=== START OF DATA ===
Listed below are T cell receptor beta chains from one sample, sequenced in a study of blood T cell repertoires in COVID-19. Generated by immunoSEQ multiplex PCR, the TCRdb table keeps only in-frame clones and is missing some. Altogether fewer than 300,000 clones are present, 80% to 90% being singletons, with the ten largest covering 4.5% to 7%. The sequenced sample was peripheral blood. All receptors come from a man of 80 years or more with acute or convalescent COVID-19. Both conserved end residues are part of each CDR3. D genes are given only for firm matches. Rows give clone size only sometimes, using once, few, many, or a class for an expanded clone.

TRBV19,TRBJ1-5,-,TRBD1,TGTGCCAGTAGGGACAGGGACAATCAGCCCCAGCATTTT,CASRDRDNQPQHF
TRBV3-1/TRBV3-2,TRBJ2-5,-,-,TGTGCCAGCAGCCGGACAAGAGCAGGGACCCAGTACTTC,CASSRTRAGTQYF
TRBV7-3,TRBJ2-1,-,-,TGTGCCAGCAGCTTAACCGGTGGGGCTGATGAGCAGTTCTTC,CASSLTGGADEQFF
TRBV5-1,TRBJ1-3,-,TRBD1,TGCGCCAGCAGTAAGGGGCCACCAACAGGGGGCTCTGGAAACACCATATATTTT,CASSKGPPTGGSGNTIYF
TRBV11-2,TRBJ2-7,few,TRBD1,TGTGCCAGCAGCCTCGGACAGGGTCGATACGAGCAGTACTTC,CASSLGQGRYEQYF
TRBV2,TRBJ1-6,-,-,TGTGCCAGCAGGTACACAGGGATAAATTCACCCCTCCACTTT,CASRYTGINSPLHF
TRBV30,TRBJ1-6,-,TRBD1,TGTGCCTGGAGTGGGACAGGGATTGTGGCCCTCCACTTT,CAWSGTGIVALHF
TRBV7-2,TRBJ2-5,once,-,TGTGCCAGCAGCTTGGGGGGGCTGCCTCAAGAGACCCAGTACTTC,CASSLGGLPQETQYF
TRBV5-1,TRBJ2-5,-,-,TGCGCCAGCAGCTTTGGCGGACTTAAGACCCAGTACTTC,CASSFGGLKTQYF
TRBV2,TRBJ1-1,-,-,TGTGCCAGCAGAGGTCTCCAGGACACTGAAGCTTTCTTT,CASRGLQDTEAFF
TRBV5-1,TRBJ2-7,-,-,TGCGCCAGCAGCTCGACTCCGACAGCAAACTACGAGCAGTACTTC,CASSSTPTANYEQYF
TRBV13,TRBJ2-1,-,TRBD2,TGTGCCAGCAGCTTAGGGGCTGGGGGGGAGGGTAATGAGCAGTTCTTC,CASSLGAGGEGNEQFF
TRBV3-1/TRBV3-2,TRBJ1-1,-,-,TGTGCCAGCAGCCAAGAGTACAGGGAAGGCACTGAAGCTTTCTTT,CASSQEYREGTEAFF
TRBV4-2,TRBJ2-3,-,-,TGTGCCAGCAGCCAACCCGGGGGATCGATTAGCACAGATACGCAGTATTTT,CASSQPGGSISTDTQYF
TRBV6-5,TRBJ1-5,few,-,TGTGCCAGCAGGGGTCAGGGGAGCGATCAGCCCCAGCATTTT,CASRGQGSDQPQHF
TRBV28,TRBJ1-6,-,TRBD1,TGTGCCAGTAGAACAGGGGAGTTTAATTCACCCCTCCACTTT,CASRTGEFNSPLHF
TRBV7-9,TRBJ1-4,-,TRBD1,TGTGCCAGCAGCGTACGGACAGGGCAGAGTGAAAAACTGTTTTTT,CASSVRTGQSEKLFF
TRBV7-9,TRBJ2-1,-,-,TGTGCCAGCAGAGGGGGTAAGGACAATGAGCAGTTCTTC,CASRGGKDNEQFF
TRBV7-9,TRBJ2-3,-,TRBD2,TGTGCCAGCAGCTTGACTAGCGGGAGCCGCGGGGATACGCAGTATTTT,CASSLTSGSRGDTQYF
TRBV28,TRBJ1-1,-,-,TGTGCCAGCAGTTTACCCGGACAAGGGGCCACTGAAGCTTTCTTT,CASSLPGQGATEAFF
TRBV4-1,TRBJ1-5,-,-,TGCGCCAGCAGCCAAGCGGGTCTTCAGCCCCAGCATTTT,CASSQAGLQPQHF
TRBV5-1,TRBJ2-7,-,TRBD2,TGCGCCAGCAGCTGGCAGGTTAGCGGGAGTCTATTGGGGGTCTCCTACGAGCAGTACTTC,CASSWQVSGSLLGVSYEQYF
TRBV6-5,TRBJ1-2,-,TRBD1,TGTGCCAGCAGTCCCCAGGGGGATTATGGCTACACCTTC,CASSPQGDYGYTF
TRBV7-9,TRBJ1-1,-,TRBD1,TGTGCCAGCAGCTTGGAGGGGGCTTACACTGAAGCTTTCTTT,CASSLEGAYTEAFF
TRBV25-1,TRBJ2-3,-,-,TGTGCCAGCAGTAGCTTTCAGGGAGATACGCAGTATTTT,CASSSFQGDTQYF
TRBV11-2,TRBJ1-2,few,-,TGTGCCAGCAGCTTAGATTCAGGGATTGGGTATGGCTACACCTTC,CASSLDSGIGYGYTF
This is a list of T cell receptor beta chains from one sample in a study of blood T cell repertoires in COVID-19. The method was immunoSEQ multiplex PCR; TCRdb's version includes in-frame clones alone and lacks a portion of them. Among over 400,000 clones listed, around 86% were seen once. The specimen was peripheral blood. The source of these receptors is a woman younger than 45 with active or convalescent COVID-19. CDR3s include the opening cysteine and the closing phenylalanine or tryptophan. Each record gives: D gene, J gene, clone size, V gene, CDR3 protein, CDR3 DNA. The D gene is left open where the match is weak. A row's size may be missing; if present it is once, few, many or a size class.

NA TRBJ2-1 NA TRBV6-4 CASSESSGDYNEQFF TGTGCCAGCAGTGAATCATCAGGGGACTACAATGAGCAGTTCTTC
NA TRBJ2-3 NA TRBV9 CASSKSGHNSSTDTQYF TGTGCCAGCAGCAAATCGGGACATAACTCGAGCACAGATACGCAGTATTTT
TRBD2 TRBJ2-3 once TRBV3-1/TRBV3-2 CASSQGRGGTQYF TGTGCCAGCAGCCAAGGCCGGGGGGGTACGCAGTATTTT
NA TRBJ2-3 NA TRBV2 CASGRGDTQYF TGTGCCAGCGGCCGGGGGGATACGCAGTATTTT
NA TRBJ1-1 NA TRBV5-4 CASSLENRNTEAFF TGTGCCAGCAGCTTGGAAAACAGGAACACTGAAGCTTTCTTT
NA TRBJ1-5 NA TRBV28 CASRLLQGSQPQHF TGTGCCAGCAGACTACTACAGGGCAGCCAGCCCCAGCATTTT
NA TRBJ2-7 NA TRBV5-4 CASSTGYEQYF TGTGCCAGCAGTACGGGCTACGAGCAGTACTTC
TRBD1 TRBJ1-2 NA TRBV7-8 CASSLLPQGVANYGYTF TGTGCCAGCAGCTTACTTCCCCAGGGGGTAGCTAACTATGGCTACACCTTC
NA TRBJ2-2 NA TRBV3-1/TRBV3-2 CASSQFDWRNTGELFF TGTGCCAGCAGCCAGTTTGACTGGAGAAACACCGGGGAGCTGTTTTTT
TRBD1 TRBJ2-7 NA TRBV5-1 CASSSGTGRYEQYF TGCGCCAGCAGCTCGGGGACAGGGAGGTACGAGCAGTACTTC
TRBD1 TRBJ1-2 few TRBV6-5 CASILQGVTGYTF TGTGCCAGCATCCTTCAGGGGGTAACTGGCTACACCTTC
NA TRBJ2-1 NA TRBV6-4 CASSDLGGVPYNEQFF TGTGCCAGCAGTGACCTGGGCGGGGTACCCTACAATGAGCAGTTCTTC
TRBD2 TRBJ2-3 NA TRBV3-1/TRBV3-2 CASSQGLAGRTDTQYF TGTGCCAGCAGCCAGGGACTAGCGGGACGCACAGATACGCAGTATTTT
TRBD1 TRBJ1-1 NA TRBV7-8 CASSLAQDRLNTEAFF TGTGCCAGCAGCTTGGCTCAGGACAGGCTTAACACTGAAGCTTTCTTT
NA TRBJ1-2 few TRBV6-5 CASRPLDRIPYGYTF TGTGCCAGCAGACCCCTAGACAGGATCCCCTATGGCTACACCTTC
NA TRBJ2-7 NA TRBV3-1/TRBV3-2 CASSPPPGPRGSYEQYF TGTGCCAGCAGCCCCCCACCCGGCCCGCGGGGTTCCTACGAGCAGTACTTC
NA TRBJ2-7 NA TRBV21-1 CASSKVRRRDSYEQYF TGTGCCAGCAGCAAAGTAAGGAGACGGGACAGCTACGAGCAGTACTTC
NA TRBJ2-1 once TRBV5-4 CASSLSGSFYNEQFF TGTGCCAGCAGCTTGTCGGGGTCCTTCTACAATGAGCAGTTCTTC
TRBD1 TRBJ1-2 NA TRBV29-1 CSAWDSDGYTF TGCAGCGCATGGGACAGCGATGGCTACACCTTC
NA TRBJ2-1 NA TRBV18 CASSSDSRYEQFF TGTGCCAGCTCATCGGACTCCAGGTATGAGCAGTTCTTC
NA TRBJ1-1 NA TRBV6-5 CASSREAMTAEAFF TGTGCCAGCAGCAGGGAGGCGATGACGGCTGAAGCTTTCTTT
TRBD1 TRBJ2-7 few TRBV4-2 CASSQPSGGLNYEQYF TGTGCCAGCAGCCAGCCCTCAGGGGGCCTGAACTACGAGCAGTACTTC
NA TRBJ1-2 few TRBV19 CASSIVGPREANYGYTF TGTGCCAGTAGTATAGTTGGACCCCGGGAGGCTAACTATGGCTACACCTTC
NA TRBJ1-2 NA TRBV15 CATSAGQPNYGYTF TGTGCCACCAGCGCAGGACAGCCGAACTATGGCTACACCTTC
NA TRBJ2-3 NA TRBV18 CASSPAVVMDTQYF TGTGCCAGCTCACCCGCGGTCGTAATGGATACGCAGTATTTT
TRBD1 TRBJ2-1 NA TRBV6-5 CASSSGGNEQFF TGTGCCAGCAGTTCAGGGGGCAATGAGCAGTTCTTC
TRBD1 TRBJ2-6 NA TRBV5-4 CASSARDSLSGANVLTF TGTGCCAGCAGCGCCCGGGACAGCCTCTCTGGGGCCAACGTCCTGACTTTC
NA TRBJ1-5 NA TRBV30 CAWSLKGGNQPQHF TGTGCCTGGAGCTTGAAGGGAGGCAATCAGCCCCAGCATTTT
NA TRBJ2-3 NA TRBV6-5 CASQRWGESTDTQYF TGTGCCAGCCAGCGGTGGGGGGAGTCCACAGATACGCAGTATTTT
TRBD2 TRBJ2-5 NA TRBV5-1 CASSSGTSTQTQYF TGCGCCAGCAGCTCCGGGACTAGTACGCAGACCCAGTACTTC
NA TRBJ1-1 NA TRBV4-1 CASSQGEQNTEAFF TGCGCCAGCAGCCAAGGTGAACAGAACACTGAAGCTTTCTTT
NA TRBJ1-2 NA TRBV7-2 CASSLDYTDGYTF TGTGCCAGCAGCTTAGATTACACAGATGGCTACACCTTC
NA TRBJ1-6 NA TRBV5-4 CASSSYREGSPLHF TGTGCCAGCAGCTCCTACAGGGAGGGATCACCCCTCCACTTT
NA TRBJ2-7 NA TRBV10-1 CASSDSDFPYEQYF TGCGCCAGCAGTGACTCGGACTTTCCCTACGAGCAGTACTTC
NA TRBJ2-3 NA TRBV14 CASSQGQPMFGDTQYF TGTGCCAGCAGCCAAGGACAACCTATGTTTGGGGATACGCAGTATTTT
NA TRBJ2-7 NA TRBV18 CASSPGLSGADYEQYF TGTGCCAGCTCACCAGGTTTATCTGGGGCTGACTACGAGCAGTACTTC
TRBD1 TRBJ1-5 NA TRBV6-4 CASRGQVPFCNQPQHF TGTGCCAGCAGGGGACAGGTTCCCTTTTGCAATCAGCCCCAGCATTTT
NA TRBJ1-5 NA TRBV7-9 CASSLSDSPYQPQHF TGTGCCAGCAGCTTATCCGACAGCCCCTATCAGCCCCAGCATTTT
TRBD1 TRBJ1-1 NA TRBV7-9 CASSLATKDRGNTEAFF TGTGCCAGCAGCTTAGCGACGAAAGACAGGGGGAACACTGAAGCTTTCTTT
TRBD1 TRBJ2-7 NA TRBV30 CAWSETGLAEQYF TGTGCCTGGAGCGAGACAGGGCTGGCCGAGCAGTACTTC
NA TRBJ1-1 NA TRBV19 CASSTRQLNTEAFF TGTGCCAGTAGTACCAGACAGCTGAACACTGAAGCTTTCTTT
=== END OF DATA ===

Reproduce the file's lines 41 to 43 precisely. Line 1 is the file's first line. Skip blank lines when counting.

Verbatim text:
TRBD2 TRBJ2-3 NA TRBV3-1/TRBV3-2 CASSQGLAGRTDTQYF TGTGCCAGCAGCCAGGGACTAGCGGGACGCACAGATACGCAGTATTTT
TRBD1 TRBJ1-1 NA TRBV7-8 CASSLAQDRLNTEAFF TGTGCCAGCAGCTTGGCTCAGGACAGGCTTAACACTGAAGCTTTCTTT
NA TRBJ1-2 few TRBV6-5 CASRPLDRIPYGYTF TGTGCCAGCAGACCCCTAGACAGGATCCCCTATGGCTACACCTTC